7th December 2022
A short walk from Breamore, no more than a mile, takes you to a turf maze cut into the chalk at the eastern edge of Cranborne Chase AONB.
Writer Amanda Scott has been beguiled by the Breamore Mizmaze since she first visited it a few years ago. Here, she tells us a little of its history and describes a walk to the mizmaze – with particular thanks to Anthony Light and Gerald Ponting for their excellent synopsis in “A Walk to Breamore Miz-Maze”, and also Chase & Chalke’s self-guided walk ‘Whitsbury to Breamore – W27.
At the top of a hill between the villages of Breamore and Whitsbury you will find, cut into the chalk, a curious feature. A mizmaze: even the name is intriguing.
It curves in a continuous sweep of eleven concentric rings, like a loosely coiled rope. Surrounding the mizmaze a grove of yews stands sentinel. This place feels ancient.
A Short History of Mizmazes
What is a mizmaze? Well, for a start, ‘maze’ is a misnomer. That coiled design – you walk a winding but unbranching path until reaching the centre – is more correctly a labyrinth. The name ‘mizmaze’ has, however, stuck.
There are only eight extant mediaeval turf mazes in England, of which only two are called a mizmaze; the other sits on St Catherine’s Hill, near Winchester, where the pathway is traced by the cut chalk. At Breamore it is the turf between the cuts that forms the design. You cannot walk on the Breamore Mizmaze (for its protection), but you can trace with your eyes the route of the grassy path from rim to middle. It is very mindful.
Who first cut the Breamore Mizmaze?
It is difficult to date a turf maze because it has to be recut and maintained. Some folk firmly contend it is pre-Christian and truly ancient. After all, this is a landscape of elder days. There is, however, no hard evidence to support a pre-Christian origin. It is far more likely, according to historians, that the mizmaze is mediaeval, cut by the friars of a nearby Augustinian Priory.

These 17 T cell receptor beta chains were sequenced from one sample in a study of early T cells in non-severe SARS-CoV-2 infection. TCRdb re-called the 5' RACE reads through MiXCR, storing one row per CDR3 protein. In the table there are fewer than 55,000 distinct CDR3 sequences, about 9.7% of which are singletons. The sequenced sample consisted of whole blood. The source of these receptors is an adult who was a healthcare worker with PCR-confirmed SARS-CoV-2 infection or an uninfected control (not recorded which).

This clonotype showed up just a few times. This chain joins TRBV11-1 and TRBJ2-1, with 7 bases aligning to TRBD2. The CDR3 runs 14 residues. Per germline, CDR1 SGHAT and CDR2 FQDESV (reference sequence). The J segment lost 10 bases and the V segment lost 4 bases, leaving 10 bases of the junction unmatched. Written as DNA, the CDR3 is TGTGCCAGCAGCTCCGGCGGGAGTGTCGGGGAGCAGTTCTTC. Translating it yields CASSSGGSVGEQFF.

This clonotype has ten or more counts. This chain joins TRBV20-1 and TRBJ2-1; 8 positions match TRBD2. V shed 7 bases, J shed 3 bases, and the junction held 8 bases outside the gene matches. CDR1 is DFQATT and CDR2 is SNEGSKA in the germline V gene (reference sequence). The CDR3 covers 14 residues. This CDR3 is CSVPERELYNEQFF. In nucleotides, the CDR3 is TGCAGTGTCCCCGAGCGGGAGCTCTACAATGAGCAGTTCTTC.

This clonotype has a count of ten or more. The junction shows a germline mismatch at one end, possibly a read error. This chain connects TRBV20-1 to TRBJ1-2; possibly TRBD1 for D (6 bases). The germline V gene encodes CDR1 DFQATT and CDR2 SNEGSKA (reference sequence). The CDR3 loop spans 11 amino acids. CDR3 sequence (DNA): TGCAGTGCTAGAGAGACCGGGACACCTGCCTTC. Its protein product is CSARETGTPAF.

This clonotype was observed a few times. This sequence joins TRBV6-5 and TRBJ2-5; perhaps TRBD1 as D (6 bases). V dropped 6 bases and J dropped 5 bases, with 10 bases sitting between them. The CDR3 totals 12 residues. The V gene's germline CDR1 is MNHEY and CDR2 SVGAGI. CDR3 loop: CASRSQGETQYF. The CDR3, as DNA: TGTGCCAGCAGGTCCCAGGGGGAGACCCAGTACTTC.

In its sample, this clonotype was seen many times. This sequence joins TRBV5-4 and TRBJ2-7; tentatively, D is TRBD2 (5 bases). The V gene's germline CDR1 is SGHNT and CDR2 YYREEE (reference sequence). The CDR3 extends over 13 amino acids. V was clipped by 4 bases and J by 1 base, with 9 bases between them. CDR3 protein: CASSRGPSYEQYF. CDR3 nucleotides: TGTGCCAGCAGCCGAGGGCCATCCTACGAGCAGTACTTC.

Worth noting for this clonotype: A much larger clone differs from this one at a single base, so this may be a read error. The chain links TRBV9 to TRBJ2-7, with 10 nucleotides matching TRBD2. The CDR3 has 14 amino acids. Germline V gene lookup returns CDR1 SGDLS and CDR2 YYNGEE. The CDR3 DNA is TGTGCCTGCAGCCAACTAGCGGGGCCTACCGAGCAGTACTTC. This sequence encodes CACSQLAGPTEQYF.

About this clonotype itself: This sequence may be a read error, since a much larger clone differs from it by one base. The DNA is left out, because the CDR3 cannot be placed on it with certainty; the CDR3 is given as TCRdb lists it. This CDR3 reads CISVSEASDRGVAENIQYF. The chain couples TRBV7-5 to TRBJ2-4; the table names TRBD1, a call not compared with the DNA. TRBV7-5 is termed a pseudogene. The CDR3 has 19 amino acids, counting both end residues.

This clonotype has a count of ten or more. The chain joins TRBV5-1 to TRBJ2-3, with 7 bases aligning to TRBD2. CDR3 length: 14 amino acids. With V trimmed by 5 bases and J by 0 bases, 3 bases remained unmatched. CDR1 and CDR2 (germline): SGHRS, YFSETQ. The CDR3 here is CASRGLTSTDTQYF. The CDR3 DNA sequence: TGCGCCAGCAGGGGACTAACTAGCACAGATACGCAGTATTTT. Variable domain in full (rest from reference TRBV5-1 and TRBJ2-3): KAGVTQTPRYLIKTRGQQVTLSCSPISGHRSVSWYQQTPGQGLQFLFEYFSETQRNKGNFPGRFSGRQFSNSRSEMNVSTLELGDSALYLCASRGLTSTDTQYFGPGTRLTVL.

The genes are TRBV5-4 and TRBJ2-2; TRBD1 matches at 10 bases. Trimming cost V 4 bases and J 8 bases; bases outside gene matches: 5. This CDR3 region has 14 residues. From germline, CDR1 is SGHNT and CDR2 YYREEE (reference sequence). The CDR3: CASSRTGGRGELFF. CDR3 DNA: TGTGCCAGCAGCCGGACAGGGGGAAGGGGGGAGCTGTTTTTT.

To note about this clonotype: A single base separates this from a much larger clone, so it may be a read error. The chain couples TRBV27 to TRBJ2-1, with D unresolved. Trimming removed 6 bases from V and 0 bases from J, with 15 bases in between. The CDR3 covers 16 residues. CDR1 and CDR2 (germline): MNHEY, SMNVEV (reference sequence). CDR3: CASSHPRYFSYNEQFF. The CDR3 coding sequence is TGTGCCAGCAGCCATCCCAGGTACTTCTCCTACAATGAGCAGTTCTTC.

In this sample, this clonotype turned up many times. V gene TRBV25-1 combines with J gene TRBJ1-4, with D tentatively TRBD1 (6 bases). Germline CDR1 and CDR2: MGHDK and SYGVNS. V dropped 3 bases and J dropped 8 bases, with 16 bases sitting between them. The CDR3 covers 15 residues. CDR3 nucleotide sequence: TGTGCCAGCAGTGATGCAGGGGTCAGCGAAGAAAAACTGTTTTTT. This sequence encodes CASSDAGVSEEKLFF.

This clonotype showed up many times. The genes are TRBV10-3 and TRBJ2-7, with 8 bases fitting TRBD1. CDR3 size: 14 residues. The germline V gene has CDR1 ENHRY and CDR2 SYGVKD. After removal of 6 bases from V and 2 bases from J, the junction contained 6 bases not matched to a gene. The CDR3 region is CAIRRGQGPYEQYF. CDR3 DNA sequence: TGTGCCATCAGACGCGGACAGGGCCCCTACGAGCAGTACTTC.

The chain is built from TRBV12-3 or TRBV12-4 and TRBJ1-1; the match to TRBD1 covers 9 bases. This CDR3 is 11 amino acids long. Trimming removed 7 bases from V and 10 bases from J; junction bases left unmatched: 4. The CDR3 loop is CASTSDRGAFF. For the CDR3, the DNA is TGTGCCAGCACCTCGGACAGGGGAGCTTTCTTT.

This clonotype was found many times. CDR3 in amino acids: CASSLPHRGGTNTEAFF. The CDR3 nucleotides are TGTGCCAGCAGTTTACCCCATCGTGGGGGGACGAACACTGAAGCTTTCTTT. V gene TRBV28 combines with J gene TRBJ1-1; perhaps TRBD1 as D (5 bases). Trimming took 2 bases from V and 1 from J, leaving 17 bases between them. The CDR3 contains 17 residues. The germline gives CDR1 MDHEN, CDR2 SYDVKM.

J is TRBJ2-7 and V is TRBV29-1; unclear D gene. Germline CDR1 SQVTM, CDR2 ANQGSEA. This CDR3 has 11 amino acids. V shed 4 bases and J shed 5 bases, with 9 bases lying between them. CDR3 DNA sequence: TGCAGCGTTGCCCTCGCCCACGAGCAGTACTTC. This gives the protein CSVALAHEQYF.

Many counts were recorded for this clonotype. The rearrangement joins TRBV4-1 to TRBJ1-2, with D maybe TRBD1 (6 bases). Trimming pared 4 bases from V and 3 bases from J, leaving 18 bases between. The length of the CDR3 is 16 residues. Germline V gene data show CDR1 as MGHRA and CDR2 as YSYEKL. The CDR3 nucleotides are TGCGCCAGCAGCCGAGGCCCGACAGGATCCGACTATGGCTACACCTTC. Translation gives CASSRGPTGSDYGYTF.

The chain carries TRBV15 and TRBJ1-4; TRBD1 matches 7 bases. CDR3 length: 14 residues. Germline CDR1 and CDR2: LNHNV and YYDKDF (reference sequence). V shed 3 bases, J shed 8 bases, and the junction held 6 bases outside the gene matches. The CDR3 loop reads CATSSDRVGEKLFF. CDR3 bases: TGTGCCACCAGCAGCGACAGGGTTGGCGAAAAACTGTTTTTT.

This priory (established in 1128 to 1133) was sited two miles to the east, within a bend of the Avon, and owned much of the land hereabouts. If the friars did cut the mizmaze, then it was as a place of penance. They would have shuffled round its spirals on their knees, an echo of penitential practices documented elsewhere.
An alternative origin theory is that the mizmaze was cut by the landowners who built Breamore House in 1583. I prefer the link to the Augustinian priory as an explanation, though for no better reason than it makes a good tale that we are following in the friars’ footsteps as we ourselves walk to the labyrinth on the hill.
Walking to the Breamore Mizmaze
The Augustinian priory is long gone – it was dissolved in 1536 – though moles sometimes dig up scatterings of mediaeval building materials. The site is now on private land, so we join the friars as they reach the Saxon church of St Mary’s, Breamore.
It is worth pausing at the church. Under an ancient yew in the churchyard lie three old stone coffins, side by side. Swifts, which nest in the church’s eaves, cleave the sky in summer with their cries while wildflowers bless the coffins below. In all seasons, the hollow yew protects those that lie among its roots. It is as if the coffins have always rested here. In reality, they were moved to St Mary’s, with which the priory had close links, after their discovery during excavations of the priory in 1898. These, then, are the coffins of friars.
Our walk leaves the church. The way passes through the gates to Breamore House, which open onto a public footpath.
We go through lovely Breamore Wood, once a deer park and now a testament to the commitment of the Breamore Estate to nature conservation. In May, bluebells fill the woods with colour and the air with honey-scent. In late autumn, fungi hold court, from the gentle folds of Hairy Curtain Crust to the clustered blobs of Black Bulgar.